Africa Asia Middle East Français Português Subscribe IRIN Site Map
Global HIV/AIDS news and analysis
Advanced search
 Thursday 09 August 2007
In-Depth Reports 
Country profiles 
Fact files 
Really Simple Syndication Feeds 
About PlusNews 
Contact PlusNews 
Print report
CONGO: Slim resources to counter rising HIV/AIDS level

Photo: Laudes Mbon/IRIN
Dolisie's teaching hospital - vandalised and pillaged during the war
DOLISIE, 27 September 2006 (PlusNews) - The Republic of Congo's official independence celebrations were held in the southwest town of Dolisie this year, highlighting an area hard-hit by the pandemic but struggling to provide HIV/AIDS services.

According to Congolese officials, the HIV prevalence rate in the town was 9.4 percent in 2003, the second highest in the nation; the national average is 4.2 percent.

"The rate in Dolisie reflects the reality on the ground. The people are very vulnerable due to the strategic geographic location of the town," said Prospère Diakabana, social director of the HIV/AIDS Support Forum for local development initiatives (FAILD).

Forestry has played a crucial role in the town, which lies in the heart of the mountainous Niari region and is known as 'the capital of green gold'. It is also one of the major towns along the railway line linking the capital, Brazzaville, to the port city of Pointe-Noire.

Niari was a stronghold of the militia close to the regime that fell in 1997, and the scene of violent fighting between these armed groups and government forces between 1998 and 1999, said Moïse Ngouaka, a resident. "The fighting was very violent in Dolisie - rape was frequent and the girls suffered as a result," the old man recalled.

The violence caused some inhabitants of the town to flee and its population fell from 80,000 before the civil war to 60,000 today.

The general hospital, with an original capacity of 250 beds, was vandalised and pillaged. Although it is undergoing reconstruction, it will not be able to receive patients before the end of the year at the earliest. In the interim, patients are referred to nearby hospitals, which are overburdened, according to health authorities.


Despite the high rate of HIV, the Niari region does not have a voluntary HIV testing centre, nor one for the distribution of antiretroviral (ARV) medicines.

HIV-positive people in Dolisie and neighbouring towns are forced to travel 140km to Pointe-Noire or to Brazzaville, the only cities in the country with facilities offering ARV treatment.

"[For the moment] people living with HIV are only benefiting from food aid [supplied by an NGO]," said Diakabana.

With little available to those already infected, local nongovernmental organisations have focused on running awareness campaigns to prevent more people from contracting the virus.

Armand Tsila, a taxi-driver in Dolisie, is now well aware of how HIV is transmitted, and is passing on the information to his passengers. "When you are in Dolisie, the least you can do is to control your sexual instincts. If not, you will risk losing your life, because there is no treatment for the illness here," he tells his clients on the way from the airport to town.

One of Tsila's uncles tested positive for HIV in 2003 in Brazzaville and died recently from an AIDS-related illness, two years after the death of his wife.


Local activists have raised concerns about the independence festivities, which were accompanied by a huge project to rehabilitate regional infrastructure for hosting the event.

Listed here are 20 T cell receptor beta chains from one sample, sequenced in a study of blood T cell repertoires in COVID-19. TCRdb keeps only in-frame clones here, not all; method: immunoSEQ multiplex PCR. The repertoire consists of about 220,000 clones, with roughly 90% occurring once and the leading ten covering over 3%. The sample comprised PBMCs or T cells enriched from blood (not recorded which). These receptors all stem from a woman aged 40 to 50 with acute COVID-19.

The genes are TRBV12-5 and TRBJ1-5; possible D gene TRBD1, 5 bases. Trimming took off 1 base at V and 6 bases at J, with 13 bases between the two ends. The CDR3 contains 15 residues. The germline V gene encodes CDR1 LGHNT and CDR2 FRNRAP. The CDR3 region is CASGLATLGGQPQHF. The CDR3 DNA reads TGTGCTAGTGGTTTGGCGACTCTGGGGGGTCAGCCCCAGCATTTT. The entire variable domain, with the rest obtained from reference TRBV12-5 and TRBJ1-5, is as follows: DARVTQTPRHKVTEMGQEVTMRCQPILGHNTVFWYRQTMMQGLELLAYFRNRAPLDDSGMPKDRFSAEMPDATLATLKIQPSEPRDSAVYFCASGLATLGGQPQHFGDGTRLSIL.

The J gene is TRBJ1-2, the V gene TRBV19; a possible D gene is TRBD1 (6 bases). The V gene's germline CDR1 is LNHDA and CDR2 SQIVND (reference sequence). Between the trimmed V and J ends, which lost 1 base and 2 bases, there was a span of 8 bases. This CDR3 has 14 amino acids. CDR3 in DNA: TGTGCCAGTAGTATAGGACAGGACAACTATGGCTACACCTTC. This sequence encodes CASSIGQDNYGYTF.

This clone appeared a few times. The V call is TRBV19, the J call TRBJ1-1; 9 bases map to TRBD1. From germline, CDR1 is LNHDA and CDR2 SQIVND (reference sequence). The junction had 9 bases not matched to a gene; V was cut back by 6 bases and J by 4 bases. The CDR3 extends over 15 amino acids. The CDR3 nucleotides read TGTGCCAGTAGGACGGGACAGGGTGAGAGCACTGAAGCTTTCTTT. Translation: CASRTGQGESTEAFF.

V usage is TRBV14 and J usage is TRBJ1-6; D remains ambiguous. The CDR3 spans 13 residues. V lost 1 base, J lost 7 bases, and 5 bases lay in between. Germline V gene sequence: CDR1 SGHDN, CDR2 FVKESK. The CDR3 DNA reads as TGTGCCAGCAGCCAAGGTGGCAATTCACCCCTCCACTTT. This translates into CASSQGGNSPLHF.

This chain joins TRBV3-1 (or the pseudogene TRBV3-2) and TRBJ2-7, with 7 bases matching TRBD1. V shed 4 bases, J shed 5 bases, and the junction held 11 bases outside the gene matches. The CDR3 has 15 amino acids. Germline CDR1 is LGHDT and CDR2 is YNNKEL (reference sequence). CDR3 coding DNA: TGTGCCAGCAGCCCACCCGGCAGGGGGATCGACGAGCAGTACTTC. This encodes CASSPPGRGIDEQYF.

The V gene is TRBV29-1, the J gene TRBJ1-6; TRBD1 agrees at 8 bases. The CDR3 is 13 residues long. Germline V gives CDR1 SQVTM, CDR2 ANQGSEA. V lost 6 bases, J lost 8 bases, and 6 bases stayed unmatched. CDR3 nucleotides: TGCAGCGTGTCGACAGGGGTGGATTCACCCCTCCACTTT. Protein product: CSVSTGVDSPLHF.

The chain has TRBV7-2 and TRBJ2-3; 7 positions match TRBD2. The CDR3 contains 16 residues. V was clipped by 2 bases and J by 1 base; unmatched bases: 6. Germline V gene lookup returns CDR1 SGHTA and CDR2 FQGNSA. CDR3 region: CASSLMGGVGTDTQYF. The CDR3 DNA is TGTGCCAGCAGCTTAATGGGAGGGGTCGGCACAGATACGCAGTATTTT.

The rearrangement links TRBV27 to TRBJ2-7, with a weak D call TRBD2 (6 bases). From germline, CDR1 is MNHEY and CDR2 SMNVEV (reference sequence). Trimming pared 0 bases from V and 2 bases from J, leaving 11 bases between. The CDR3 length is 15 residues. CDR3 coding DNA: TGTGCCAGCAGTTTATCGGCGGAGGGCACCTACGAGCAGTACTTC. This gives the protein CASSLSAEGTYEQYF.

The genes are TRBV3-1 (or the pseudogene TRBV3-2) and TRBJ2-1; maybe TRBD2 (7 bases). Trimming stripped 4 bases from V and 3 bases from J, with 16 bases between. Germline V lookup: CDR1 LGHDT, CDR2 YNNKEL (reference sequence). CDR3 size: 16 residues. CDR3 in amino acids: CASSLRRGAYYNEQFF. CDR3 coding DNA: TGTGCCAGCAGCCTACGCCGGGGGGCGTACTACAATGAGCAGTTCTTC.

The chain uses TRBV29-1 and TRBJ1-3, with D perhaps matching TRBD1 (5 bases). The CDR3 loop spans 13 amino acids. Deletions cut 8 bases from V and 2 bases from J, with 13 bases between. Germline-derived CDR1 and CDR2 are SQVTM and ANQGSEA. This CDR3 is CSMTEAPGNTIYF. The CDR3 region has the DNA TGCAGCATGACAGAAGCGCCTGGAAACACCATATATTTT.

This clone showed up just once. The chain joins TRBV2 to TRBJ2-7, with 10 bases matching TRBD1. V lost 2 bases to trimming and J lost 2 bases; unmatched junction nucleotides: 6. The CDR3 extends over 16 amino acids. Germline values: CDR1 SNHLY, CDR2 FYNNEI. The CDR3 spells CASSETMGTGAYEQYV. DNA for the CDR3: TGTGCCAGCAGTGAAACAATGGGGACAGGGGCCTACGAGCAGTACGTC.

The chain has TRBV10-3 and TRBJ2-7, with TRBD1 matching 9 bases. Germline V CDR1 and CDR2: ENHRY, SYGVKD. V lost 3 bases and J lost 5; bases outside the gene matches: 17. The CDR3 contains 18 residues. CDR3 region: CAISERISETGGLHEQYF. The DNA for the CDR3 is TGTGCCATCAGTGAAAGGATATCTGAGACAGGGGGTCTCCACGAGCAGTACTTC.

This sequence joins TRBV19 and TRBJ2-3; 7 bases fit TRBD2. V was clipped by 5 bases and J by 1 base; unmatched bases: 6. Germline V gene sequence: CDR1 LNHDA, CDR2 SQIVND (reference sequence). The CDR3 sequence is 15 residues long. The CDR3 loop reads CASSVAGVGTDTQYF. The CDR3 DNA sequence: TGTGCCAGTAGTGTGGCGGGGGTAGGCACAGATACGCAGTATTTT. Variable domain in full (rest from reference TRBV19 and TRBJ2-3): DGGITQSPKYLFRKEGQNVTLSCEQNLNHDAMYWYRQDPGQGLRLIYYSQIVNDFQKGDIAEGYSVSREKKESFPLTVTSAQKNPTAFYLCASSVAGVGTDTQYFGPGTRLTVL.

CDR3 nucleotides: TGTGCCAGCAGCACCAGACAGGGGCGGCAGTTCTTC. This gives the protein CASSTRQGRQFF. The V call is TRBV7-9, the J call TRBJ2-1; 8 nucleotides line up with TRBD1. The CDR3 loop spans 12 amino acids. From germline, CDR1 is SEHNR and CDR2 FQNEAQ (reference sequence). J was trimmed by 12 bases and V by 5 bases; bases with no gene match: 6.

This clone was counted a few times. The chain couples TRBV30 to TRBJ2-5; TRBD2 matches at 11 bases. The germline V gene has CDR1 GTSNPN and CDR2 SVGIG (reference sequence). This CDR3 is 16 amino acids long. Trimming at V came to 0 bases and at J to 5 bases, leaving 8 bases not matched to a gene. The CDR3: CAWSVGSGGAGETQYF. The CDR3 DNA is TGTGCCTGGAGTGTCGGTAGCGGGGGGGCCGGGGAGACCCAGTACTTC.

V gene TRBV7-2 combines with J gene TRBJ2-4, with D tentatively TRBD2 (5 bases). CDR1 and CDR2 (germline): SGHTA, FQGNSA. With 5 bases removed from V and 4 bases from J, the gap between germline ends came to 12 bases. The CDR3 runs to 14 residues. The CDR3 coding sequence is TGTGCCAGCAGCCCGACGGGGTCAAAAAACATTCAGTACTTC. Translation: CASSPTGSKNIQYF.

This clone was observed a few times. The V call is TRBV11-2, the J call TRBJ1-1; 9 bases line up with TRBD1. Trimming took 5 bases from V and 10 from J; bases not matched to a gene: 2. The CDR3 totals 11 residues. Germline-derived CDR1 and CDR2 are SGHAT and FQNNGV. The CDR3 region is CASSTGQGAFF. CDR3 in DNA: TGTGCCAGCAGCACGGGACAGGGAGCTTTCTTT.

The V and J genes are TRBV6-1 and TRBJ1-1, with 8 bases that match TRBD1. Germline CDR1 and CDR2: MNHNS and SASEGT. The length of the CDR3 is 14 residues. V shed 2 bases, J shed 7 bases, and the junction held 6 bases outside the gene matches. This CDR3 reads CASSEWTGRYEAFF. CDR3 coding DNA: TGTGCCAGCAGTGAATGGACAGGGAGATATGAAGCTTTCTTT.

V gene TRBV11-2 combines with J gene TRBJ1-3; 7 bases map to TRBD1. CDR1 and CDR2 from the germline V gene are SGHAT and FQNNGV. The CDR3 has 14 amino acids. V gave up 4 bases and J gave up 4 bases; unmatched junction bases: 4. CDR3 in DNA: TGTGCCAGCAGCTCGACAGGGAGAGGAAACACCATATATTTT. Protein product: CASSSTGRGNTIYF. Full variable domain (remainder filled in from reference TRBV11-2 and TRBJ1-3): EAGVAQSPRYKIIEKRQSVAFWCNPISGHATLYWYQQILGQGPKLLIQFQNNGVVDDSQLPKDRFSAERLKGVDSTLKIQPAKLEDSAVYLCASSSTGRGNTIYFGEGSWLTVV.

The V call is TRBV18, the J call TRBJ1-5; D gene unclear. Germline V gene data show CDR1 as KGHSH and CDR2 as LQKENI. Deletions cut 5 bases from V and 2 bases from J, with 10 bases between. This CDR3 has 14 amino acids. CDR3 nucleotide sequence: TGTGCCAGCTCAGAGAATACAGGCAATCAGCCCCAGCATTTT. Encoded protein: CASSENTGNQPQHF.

The government has injected 80 billion francs CFA (US$156 million) to reach its goal of "accelerated municipalisation" in the area, and hundreds of workers have arrived in Dolisie and 14 other districts in Niari.

Commercial sex workers, like Ingrid, 25, are also arriving. "Dolisie is a treasure to us," said the young woman from Ponte-Noire, who earns at least 5,000 francs CFA (US$10) a day in a country where 70 percent of the population lives below the poverty threshold of a dollar a day.

Local AIDS groups cannot reach many of the young people and new arrivals because funding is scarce. "Nevertheless, we have managed to broadcast radio spots, and to place 5,200 condoms in about 40 hotels, so that they can be available for everyone," said Joseph Lolo, coordinator of the local government unit to fight AIDS, which is carrying out awareness campaigns in Dolisie. "We have a little more than 90 percent of individuals who are healthy, and we want them to stay that way."

Theme(s): (IRIN) Prevention - PlusNews


[This report does not necessarily reflect the views of the United Nations]
Print report
 More on Congo
IRIN: Today's most popular IRIN articles
ANGOLA-BURKINA FASO: Three out of every ten babies born to HIV positive mothers will be born with the virus without PMTCT
GLOBAL: Women want a bigger piece of the funding pie
ANGOLA-BURUNDI: In sub-Saharan Africa, women and girls make up almost 60% of adults living with HIV.
GLOBAL: Global forum for women with HIV
 More on Prevention - PlusNews
SOUTH AFRICA: Government encouraged by latest HIV figures
AFRICA: Falling HIV rates tell complex story
TANZANIA: Escalating drug use threatens AIDS fight
SUDAN-UGANDA: Programmes disregard HIV among the elderly
GLOBAL: MSM still marginalised in AIDS response
Back | Home page

Services:  Africa | Asia | Middle East | Radio | Film & TV | Photo | E-mail subscription
Feedback · E-mail Webmaster · IRIN Terms & Conditions · Really Simple Syndication News Feeds · About PlusNews · Bookmark PlusNews · Donors

Copyright © IRIN 2007
This material comes to you via IRIN, the humanitarian news and analysis service of the UN Office for the Coordination of Humanitarian Affairs. The opinions expressed do not necessarily reflect those of the United Nations or its Member States. Republication is subject to terms and conditions as set out in the IRIN copyright page.